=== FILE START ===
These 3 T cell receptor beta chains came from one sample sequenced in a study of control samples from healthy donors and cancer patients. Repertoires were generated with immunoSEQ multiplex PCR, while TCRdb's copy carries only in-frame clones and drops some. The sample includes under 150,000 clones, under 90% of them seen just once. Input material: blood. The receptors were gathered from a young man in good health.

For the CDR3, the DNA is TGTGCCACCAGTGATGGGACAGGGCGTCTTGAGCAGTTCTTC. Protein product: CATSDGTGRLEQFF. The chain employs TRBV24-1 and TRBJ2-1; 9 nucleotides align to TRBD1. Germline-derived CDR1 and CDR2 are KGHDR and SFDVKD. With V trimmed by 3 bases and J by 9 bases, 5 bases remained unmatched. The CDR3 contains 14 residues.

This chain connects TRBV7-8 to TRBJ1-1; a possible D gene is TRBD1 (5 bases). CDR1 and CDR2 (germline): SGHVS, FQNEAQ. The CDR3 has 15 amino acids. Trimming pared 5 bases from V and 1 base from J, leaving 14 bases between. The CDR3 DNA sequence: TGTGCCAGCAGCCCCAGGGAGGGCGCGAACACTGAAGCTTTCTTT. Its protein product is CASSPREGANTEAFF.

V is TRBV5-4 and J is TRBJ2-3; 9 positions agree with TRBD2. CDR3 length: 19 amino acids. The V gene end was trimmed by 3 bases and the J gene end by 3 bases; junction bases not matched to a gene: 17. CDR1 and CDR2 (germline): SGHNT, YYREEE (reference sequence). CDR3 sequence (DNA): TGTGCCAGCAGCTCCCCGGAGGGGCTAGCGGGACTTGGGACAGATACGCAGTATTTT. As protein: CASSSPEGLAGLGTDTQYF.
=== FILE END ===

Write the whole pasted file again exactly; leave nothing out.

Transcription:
These 3 T cell receptor beta chains came from one sample sequenced in a study of control samples from healthy donors and cancer patients. Repertoires were generated with immunoSEQ multiplex PCR, while TCRdb's copy carries only in-frame clones and drops some. The sample includes under 150,000 clones, under 90% of them seen just once. Input material: blood. The receptors were gathered from a young man in good health.

For the CDR3, the DNA is TGTGCCACCAGTGATGGGACAGGGCGTCTTGAGCAGTTCTTC. Protein product: CATSDGTGRLEQFF. The chain employs TRBV24-1 and TRBJ2-1; 9 nucleotides align to TRBD1. Germline-derived CDR1 and CDR2 are KGHDR and SFDVKD. With V trimmed by 3 bases and J by 9 bases, 5 bases remained unmatched. The CDR3 contains 14 residues.

This chain connects TRBV7-8 to TRBJ1-1; a possible D gene is TRBD1 (5 bases). CDR1 and CDR2 (germline): SGHVS, FQNEAQ. The CDR3 has 15 amino acids. Trimming pared 5 bases from V and 1 base from J, leaving 14 bases between. The CDR3 DNA sequence: TGTGCCAGCAGCCCCAGGGAGGGCGCGAACACTGAAGCTTTCTTT. Its protein product is CASSPREGANTEAFF.

V is TRBV5-4 and J is TRBJ2-3; 9 positions agree with TRBD2. CDR3 length: 19 amino acids. The V gene end was trimmed by 3 bases and the J gene end by 3 bases; junction bases not matched to a gene: 17. CDR1 and CDR2 (germline): SGHNT, YYREEE (reference sequence). CDR3 sequence (DNA): TGTGCCAGCAGCTCCCCGGAGGGGCTAGCGGGACTTGGGACAGATACGCAGTATTTT. As protein: CASSSPEGLAGLGTDTQYF.